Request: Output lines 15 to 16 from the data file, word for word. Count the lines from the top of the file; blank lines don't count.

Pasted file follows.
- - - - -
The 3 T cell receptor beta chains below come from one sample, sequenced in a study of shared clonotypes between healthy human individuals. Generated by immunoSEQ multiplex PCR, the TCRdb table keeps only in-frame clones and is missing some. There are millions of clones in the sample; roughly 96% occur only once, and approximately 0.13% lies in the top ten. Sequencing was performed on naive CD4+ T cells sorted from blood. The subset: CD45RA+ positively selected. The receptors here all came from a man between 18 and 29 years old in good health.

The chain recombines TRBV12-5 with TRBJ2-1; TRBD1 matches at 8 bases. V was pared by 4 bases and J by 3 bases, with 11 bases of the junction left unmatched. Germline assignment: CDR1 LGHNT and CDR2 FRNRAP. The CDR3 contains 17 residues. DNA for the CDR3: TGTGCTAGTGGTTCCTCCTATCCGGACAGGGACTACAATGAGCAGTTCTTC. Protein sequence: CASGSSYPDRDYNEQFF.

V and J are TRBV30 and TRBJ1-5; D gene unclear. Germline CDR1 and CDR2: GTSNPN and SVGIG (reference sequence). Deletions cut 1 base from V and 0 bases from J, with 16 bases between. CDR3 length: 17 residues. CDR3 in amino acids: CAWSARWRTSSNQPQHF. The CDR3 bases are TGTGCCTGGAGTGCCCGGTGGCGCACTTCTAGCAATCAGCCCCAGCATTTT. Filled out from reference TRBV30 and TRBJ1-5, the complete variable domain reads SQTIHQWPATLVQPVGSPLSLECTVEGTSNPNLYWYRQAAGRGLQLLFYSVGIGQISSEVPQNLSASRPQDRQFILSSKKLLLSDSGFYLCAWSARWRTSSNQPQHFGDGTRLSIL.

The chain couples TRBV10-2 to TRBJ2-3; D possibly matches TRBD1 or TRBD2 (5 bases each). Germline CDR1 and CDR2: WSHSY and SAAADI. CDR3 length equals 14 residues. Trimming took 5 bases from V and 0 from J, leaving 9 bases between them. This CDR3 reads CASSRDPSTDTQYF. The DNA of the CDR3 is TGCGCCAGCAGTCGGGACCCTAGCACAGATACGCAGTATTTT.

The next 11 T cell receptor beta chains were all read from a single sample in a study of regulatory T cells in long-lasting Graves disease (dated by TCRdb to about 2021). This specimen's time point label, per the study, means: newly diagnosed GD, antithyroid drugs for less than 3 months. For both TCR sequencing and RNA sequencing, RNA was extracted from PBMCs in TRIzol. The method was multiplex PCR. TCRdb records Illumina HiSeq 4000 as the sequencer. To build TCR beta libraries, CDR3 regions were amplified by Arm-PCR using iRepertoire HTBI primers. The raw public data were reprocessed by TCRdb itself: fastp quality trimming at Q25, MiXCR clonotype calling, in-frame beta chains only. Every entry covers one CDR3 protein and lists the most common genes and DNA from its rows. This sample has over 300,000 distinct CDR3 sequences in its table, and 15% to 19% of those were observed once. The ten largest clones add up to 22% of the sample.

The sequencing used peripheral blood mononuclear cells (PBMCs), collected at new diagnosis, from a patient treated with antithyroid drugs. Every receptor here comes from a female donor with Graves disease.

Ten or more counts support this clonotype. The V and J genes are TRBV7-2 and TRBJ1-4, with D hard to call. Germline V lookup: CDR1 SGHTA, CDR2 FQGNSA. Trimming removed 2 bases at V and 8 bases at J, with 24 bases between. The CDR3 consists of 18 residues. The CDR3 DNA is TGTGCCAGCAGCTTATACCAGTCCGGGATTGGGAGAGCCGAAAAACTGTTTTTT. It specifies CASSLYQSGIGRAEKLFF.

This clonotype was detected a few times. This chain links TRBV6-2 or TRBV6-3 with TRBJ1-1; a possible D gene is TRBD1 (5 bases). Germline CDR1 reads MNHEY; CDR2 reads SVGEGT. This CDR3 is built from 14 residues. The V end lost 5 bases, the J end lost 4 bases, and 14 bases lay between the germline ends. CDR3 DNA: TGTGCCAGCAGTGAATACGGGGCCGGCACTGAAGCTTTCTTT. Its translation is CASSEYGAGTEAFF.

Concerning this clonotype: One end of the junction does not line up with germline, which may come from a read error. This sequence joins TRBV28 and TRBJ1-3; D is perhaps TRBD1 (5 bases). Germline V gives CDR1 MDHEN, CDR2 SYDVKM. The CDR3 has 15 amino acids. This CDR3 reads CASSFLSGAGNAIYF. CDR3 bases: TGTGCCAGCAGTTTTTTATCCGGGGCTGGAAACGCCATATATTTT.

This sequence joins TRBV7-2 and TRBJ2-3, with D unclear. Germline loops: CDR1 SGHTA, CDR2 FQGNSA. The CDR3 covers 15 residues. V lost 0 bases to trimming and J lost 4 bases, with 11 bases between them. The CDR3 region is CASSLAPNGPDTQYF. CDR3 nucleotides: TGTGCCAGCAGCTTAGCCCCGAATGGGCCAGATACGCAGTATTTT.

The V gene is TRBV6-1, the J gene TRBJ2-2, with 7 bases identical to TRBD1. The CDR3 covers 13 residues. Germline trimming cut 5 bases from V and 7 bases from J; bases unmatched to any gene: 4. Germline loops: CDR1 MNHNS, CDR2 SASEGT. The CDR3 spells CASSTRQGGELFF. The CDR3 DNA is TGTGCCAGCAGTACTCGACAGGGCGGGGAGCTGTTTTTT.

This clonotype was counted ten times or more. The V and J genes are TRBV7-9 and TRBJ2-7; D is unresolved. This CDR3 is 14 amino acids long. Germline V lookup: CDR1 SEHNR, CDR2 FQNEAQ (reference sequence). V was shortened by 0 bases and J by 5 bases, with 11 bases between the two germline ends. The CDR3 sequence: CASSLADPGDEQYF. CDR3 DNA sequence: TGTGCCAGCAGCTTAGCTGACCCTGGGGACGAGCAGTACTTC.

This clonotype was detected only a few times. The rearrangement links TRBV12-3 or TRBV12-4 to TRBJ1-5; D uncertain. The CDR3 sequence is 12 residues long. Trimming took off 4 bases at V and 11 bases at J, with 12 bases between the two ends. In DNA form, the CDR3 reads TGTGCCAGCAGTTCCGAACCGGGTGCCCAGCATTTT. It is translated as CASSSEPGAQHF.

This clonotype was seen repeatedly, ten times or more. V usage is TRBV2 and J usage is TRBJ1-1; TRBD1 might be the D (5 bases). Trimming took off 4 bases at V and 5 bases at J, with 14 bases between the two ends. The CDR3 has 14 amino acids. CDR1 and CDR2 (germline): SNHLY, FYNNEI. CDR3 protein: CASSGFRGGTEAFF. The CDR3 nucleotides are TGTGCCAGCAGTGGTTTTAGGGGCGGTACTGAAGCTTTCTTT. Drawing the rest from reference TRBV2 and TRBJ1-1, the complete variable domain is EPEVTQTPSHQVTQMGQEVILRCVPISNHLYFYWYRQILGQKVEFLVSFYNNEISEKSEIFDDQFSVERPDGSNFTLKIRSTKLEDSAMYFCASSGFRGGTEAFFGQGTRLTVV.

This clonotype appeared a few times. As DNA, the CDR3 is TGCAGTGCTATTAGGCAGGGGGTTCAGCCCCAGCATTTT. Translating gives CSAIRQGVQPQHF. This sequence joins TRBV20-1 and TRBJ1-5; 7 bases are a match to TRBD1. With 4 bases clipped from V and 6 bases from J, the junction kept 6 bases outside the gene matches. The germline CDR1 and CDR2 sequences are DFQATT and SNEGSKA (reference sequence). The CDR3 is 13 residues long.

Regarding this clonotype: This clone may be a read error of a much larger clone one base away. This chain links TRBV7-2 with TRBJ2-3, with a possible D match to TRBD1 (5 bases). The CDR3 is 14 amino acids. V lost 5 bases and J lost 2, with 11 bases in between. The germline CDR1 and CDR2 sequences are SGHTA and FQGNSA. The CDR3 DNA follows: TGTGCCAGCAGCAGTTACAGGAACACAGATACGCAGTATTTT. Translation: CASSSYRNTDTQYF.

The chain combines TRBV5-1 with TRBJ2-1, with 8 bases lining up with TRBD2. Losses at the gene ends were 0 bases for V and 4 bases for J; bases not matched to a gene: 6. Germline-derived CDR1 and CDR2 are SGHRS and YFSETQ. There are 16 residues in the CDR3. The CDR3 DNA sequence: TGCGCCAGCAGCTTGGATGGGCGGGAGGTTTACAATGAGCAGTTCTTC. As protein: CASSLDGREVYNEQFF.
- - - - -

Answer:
This clonotype appeared a few times. As DNA, the CDR3 is TGCAGTGCTATTAGGCAGGGGGTTCAGCCCCAGCATTTT. Translating gives CSAIRQGVQPQHF. This sequence joins TRBV20-1 and TRBJ1-5; 7 bases are a match to TRBD1. With 4 bases clipped from V and 6 bases from J, the junction kept 6 bases outside the gene matches. The germline CDR1 and CDR2 sequences are DFQATT and SNEGSKA (reference sequence). The CDR3 is 13 residues long.

Regarding this clonotype: This clone may be a read error of a much larger clone one base away. This chain links TRBV7-2 with TRBJ2-3, with a possible D match to TRBD1 (5 bases). The CDR3 is 14 amino acids. V lost 5 bases and J lost 2, with 11 bases in between. The germline CDR1 and CDR2 sequences are SGHTA and FQGNSA. The CDR3 DNA follows: TGTGCCAGCAGCAGTTACAGGAACACAGATACGCAGTATTTT. Translation: CASSSYRNTDTQYF.